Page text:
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By Tom Paulson
City Editor 

New Magnolias Planted Along Lakeshore Boulevard

Lake Wales Heritage Funded the Project as Gift to City

 

Last updated 4/14/2022 at 1:02pm

Showy Magnolia trees once again grace Lakeshore Boulevard, marking Lake Wales as a special place, a "City in a Garden,"

Volunteers and supporters gathered Saturday morning in Lake Wailes Park to mark the dedication of 34 young Magnolia trees which were planted on Friday, April 8 along Lakeshore Boulevard.

The trees were a gift to the citizens of Lake Wales from Lake Wales Heritage, which is actively re-planting the lost trees of the landscape plan for the city, which was designed by famed landscape architect Frederick Law Olmsted in 1930.

Olmsted played a central role in the development of Lake Wales as a garden spot, creating the plans for Mountain Lake, scores of private homes, and Bok Tower Gardens before creating the city plan. His previous work and that of his father had already helped transform hundreds of American cities, creating interconnected park systems and preserves that are cherished today, including New York's Central Park, Washington DC's Rock Creek Park, The Biltmore Estate in North Carolina, and the Niagara Reserve at the famous falls.

After Olmsted completed the streetscape design, city fathers retained his planning firm to write the growing town's first zoning ordinances, leaving Lake Wales with a unique status as the only Olmsted-designed city in Florida.

Heritage is also hosting the upcoming "Olmsted Day in the Park" with the City of Lake Wales to both celebrate the community's defining Lakeshore parks and educate citizens about the history and impact Olmsted made upon the town. That April 30 event will feature a full day of music, food, games, and activities for the entire family.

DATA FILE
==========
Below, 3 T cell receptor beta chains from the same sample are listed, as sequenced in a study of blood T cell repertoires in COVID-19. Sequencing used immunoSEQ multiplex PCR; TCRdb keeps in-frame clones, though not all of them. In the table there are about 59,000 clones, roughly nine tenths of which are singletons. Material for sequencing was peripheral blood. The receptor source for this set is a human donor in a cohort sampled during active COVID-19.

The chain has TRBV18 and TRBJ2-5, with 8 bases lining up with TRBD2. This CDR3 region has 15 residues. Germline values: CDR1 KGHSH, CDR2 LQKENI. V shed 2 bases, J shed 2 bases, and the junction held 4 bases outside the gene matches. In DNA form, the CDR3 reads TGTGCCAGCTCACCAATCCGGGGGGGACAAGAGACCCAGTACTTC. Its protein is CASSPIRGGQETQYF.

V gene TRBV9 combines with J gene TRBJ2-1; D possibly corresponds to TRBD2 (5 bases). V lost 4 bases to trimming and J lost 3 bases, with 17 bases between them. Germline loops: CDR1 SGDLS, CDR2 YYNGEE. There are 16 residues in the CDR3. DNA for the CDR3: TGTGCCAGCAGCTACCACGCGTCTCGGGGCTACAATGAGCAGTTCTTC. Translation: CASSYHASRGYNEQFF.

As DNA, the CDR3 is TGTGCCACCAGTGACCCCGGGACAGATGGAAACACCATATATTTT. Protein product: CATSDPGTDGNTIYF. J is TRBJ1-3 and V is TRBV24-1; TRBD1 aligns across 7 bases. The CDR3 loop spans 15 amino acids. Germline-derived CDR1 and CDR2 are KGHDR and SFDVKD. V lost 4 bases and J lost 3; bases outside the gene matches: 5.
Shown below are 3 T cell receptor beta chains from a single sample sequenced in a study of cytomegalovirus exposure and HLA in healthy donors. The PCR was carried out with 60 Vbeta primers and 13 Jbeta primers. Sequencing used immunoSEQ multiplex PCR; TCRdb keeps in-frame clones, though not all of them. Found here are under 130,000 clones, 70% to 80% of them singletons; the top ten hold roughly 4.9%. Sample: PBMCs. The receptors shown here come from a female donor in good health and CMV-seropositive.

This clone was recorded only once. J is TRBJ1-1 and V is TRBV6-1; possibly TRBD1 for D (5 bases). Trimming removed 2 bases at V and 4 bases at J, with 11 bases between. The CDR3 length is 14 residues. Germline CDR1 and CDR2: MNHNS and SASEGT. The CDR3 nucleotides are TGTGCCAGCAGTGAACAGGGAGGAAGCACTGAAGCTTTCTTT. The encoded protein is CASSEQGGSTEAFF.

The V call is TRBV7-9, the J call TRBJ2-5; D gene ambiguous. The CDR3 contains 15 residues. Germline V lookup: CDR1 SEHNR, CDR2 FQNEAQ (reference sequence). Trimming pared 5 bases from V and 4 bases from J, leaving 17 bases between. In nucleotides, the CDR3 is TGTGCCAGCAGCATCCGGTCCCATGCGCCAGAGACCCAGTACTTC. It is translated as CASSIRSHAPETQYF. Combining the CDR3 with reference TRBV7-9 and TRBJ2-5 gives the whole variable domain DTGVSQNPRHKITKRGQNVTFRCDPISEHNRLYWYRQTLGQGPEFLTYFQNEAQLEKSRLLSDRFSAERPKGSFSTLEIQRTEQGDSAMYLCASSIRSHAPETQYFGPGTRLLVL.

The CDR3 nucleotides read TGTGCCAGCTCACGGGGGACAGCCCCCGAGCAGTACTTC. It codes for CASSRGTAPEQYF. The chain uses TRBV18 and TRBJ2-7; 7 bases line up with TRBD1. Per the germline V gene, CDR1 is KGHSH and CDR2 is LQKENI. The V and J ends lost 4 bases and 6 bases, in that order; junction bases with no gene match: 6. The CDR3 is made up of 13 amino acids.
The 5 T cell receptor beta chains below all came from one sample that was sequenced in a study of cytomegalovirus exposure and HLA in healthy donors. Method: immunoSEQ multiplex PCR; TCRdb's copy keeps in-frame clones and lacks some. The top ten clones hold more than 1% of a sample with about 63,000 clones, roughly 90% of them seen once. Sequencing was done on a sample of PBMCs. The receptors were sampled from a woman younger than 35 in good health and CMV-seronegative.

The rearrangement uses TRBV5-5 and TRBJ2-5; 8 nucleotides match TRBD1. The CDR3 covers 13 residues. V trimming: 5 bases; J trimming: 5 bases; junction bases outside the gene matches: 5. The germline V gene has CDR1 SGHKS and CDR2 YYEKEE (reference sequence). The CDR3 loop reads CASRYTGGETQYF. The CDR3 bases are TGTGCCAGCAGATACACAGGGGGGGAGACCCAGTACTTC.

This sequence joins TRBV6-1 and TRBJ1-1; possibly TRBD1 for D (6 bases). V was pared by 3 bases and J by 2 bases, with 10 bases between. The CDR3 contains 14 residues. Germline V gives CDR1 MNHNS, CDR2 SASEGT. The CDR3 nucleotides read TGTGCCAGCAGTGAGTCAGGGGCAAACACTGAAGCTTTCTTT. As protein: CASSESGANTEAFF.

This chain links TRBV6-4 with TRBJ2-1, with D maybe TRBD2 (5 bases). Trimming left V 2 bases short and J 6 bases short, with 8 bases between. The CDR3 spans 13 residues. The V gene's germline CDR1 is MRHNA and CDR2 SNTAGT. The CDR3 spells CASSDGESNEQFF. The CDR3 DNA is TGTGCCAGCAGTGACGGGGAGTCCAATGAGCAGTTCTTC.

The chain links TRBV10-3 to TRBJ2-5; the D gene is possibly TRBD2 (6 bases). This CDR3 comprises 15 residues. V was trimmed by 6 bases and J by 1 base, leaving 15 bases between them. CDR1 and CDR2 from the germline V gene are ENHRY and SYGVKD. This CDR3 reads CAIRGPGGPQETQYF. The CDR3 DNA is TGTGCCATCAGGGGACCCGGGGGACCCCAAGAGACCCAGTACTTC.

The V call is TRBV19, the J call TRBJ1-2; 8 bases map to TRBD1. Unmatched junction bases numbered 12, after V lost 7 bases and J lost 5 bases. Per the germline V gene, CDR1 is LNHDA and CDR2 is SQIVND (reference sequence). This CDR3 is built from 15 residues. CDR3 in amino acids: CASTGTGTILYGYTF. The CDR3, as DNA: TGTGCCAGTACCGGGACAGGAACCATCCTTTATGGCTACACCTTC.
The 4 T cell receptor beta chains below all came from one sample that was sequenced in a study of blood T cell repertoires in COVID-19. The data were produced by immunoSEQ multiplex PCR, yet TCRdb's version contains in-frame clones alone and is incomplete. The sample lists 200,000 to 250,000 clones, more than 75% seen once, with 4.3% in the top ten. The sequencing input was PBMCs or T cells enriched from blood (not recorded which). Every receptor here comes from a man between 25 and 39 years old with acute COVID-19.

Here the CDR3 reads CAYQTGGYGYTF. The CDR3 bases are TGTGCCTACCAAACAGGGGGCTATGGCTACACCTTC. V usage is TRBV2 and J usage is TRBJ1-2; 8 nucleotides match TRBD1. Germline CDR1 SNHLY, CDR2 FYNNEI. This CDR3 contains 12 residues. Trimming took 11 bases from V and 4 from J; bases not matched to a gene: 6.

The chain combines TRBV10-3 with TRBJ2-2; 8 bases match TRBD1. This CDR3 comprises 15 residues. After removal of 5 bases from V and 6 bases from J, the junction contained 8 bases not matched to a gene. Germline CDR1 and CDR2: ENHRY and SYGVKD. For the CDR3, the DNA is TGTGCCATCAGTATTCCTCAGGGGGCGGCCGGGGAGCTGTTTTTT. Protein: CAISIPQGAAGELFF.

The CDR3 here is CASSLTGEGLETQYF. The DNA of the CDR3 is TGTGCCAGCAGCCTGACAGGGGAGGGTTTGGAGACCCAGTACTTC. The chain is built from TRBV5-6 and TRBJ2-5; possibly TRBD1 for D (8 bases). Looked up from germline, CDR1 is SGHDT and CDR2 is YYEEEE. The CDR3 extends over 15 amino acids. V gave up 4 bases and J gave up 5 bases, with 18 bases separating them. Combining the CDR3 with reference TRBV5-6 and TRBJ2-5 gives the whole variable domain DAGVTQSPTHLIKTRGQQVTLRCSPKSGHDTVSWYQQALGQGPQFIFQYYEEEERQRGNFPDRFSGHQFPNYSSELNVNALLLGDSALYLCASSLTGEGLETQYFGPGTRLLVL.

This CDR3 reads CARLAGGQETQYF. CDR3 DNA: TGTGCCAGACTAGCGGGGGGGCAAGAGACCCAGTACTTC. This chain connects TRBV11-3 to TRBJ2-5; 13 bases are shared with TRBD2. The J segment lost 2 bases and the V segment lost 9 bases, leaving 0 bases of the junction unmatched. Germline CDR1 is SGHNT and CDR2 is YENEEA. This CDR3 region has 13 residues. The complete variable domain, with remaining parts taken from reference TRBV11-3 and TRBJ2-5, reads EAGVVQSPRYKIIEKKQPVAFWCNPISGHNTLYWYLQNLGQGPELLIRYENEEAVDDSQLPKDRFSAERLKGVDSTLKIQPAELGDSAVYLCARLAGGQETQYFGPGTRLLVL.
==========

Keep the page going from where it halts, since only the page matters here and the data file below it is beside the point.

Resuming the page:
"We'll have everything arranged to allow parents to relax and enjoy the Rotary beer garden while the kids burn off energy and learn something new about their hometown," said Heritage Vice-President Nicole Sealey, who heads the group's educational efforts.

The flowering trees that now grace the length of Lakeshore Boulevard's western stretch, replacing the missing trees from the historic Olmsted landscape. The original trees, planted more than 90 years ago, were mostly lost to hurricanes over the decades.

The project was funded by Lake Wales Heritage. The local group is partnering with the City of Lake Wales to help restore the historic "City in a Garden" streetscapes designed by famed architect Frederick Law Olmsted Jr. at the encouragement of Edward Bok. The details of that original effort are only now coming to light.

"We were really pleased to be able to move forward with this phase of the planting," said Heritage President Robert Connors. "The community and residents have been very supportive of the effort." The trees were planted on April 8 at a cost of more than $11,000.

Olmsted Day will feature an all-day celebration in the park with a goal of both entertaining and educating residents about the city's history. Scores of prizes will be offered in a number of games and contests for both children and adults, including a quadcopter drone and flowering trees.

Lake Wales Heritage expects to continue the replanting program, which may prove to be a multi-decadal effort depending upon the group's ability to raise funds and grants. The magnolias represent the second stretch of street replanted following the installation of thirty blooming lemon bottlebrush trees on 4th Street last September. Those trees have been faithfully tended by volunteers led by Heritage director Preston Troutman. None have been lost.

The new trees will span from North Wales Drive to Polk Avenue, joining the 11 surviving trees from Olmsted's original work. Their large, fragrant blossoms are expected to add a new touch of grace to the boulevard.

"Some of the original trees were lost to disease, and a few actually to the acts of man," Connors said. "Olmsted's plan included a signature tree for virtually every street in the city, but most were never planted because the Great Depression intervened." Edward Bok had concealed the fact that he had paid for Olmsted's design work, afraid that every city in Florida would expect his to grant them the same service.

 
 

Reader Comments(1)

gator63 writes:

They look beautiful. Thanks.

 
 
 

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